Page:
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Today's Stichomancy for Harrison Ford

The first excerpt represents the past or something you must release, and is drawn from The Enchanted Island of Yew by L. Frank Baum:

broad and green, with groups of handsome trees standing about. The twilight of the Land of Twi was now replaced by bright sunshine, and in the air was the freshness of the near-by sea.

At evening they came to a large farmhouse, where the owner welcomed them hospitably and gave them the best his house afforded.

In answer to their questions about the Kingdom of Auriel, he shook his head sadly and replied:

"It is a rich and beautiful country, but has fallen under great misfortunes. For when the good king died, about two years ago, the kingdom was seized by a fierce and cruel sorcerer, named Kwytoffle, who rules the people with great severity, and makes them bring him all


The Enchanted Island of Yew
The second excerpt represents the present or the deciding factor of the moment, and is drawn from Sesame and Lilies by John Ruskin:

object to know; but only to feel, and to judge. It is of no moment, as a matter of pride or perfectness in herself, whether she knows many languages or one; but it is of the utmost, that she should be able to show kindness to a stranger, and to understand the sweetness of a stranger's tongue. It is of no moment to her own worth or dignity that she should be acquainted with this science or that; but it is of the highest that she should be trained in habits of accurate thought; that she should understand the meaning, the inevitableness, and the loveliness of natural laws; and follow at least some one path of scientific attainment, as far as to the threshold of that bitter Valley of Humiliation, into which only the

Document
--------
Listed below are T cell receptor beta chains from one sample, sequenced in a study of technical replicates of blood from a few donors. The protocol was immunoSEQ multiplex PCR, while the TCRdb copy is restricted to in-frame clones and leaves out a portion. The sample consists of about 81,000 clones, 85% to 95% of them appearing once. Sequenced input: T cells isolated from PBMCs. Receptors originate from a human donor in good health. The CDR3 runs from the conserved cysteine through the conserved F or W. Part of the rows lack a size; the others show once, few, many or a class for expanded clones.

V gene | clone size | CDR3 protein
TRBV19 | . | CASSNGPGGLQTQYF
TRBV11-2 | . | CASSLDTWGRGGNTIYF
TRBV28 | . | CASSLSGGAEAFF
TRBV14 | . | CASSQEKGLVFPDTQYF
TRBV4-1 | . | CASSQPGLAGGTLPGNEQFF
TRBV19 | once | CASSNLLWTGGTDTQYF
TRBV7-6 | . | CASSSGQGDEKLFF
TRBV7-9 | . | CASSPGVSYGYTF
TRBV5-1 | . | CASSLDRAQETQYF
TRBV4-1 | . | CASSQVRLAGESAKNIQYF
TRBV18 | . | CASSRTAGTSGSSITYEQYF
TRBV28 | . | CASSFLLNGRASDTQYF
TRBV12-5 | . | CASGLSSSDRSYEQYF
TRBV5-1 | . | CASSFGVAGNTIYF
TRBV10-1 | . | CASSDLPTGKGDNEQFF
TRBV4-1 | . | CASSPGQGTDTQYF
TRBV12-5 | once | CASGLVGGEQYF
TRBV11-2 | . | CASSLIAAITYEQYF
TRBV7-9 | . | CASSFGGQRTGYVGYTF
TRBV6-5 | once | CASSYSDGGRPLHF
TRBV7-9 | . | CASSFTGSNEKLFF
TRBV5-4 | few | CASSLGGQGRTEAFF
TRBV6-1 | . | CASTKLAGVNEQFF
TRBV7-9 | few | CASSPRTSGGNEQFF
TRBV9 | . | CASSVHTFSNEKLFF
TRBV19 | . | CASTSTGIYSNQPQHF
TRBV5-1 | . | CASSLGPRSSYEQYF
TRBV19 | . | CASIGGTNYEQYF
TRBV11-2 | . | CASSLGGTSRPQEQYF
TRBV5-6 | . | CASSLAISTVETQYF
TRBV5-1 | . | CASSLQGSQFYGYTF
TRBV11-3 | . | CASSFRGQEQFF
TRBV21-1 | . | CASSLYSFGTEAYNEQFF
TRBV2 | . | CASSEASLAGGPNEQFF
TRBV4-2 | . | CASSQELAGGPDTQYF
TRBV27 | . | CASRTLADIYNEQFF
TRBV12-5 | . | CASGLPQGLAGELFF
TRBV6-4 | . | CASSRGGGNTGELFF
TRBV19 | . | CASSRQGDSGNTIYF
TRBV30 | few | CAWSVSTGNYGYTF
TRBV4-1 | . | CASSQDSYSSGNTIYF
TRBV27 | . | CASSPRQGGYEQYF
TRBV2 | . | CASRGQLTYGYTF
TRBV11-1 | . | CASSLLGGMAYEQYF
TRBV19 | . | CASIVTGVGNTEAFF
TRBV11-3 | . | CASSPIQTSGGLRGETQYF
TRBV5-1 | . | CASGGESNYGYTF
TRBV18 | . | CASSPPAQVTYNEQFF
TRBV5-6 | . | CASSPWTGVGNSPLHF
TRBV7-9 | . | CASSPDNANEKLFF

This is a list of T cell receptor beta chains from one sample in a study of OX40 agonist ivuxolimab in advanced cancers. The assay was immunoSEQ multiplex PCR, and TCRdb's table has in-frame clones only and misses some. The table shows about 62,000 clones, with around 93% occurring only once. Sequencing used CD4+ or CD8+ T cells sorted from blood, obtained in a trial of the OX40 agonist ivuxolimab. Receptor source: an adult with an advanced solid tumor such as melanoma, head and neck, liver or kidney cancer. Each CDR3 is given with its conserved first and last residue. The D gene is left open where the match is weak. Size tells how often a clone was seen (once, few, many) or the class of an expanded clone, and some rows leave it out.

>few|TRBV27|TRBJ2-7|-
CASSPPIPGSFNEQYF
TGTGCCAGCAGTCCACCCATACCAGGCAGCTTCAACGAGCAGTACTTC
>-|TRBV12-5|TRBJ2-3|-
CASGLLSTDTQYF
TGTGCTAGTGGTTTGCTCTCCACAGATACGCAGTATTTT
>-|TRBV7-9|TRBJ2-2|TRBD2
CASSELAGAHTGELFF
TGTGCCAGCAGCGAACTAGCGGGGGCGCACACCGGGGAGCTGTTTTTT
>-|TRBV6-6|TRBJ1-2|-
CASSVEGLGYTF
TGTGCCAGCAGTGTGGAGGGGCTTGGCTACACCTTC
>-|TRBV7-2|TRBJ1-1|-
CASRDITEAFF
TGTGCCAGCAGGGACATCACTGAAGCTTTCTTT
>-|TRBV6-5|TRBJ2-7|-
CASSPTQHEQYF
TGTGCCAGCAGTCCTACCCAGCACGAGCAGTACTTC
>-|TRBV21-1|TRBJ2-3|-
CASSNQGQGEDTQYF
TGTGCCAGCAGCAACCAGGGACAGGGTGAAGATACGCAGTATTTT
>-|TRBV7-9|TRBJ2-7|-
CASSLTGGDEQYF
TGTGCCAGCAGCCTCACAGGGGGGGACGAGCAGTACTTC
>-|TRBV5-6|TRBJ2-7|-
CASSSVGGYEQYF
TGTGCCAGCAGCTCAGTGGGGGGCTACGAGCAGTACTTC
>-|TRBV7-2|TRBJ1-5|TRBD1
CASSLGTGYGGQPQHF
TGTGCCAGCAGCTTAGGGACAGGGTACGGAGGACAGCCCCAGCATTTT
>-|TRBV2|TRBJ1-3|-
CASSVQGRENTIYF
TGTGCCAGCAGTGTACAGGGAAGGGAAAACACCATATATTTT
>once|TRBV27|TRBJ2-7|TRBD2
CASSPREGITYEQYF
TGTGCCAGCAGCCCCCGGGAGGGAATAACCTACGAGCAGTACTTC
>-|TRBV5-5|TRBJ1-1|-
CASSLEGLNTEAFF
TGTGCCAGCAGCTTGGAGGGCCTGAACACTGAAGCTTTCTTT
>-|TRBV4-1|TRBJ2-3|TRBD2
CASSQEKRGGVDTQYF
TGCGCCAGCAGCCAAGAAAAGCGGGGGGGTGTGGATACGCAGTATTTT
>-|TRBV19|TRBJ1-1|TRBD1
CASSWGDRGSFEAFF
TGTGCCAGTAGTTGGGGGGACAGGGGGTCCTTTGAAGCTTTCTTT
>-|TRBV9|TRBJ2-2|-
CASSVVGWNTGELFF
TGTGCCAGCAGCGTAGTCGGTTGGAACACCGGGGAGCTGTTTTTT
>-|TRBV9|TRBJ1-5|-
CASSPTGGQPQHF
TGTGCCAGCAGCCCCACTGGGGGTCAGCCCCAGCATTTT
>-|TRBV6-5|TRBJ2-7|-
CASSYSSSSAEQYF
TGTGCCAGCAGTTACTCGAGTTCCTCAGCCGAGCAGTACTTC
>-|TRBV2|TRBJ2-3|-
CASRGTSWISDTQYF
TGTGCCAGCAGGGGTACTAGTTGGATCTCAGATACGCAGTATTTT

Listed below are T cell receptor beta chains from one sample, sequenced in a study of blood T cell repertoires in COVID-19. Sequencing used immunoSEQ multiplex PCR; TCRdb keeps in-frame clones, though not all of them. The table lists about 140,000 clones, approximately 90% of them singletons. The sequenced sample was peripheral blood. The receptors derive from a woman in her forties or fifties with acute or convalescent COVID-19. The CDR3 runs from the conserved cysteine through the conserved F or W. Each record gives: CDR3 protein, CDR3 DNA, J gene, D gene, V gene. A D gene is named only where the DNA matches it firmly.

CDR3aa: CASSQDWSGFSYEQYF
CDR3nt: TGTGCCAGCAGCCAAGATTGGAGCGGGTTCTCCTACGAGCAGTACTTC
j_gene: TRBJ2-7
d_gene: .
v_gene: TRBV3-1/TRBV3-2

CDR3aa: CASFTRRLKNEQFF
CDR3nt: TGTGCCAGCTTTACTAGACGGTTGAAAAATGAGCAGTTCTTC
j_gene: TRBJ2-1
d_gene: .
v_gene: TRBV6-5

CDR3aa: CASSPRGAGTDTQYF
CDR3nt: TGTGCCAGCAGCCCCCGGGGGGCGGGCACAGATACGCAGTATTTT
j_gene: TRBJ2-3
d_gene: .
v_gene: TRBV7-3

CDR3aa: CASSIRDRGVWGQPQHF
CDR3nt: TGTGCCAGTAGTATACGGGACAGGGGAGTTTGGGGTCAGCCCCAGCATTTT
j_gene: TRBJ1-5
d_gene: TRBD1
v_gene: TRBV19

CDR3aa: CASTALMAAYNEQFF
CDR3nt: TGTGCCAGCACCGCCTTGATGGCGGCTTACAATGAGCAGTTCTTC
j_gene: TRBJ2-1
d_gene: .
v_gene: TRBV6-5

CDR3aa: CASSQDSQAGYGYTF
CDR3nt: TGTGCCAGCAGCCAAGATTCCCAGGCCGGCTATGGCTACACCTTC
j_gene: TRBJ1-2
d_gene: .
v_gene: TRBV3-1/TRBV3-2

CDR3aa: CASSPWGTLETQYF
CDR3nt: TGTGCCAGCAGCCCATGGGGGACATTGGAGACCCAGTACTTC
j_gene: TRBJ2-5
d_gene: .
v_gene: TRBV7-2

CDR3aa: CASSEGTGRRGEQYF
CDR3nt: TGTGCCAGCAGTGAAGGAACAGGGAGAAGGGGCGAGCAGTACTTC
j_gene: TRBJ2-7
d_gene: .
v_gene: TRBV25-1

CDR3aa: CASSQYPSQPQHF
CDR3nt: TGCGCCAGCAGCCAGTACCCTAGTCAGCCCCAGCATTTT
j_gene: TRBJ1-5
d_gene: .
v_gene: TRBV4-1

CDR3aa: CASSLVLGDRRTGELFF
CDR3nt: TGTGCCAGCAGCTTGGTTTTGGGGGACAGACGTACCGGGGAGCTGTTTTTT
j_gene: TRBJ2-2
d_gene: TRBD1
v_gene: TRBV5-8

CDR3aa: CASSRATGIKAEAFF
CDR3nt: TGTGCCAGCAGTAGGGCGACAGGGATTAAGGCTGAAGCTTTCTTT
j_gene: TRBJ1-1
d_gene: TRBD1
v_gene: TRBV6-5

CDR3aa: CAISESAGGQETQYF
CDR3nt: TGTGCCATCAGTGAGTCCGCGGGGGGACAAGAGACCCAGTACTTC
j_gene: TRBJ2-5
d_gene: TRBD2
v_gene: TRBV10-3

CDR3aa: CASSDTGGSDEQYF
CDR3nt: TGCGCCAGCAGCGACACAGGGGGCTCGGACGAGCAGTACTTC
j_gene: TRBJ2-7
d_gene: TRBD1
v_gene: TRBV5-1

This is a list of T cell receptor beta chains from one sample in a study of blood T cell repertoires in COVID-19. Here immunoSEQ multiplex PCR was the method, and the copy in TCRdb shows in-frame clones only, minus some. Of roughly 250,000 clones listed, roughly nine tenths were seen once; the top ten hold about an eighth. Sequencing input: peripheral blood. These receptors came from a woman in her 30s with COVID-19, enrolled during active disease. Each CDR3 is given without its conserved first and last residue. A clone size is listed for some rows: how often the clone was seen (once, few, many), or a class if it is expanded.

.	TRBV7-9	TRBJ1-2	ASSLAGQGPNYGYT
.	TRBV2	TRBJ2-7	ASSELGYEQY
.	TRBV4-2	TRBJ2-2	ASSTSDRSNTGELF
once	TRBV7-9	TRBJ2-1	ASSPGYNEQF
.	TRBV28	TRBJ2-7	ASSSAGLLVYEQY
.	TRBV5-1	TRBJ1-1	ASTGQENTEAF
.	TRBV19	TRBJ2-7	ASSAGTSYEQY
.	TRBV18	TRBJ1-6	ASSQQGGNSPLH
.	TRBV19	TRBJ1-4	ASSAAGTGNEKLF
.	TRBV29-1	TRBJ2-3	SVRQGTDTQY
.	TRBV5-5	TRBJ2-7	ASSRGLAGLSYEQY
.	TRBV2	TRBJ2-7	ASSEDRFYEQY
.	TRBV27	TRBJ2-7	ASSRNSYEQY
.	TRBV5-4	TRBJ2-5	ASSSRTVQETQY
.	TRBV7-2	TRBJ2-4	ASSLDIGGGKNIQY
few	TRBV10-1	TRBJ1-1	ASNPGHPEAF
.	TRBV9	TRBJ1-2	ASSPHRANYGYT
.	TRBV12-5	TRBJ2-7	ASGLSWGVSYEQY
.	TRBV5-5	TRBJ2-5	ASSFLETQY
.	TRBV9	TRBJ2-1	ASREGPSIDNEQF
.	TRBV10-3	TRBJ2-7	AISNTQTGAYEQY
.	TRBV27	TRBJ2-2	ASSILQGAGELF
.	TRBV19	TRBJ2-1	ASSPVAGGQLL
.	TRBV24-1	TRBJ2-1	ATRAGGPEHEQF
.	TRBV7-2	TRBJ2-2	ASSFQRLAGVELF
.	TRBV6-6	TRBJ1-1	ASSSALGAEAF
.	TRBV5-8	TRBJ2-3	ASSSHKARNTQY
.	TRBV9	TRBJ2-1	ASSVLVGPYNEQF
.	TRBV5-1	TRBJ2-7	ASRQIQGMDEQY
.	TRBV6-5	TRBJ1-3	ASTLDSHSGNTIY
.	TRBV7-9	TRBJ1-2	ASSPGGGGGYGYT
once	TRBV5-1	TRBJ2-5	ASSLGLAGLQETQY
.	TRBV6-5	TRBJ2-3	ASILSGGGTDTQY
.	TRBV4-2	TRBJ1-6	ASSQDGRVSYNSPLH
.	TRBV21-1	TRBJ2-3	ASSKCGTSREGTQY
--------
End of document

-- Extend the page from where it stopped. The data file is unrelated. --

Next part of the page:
The third excerpt represents the future or something you must embrace, and is drawn from New Arabian Nights by Robert Louis Stevenson:

laborious youth, a student, a minister of God, just entering on a career of usefulness and even distinction. Upon him also the spell is cast; he deserts everything, his holy calling, his studies, and flees with the gem into a foreign country. The officer has a brother, an astute, daring, unscrupulous man, who learns the clergyman's secret. What does he do? Tell his brother, inform the police? No; upon this man also the Satanic charm has fallen; he must have the stone for himself. At the risk of murder, he drugs the young priest and seizes the prey. And now, by an accident which is not important to my moral, the jewel passes out of his custody into that of another, who, terrified at what he sees, gives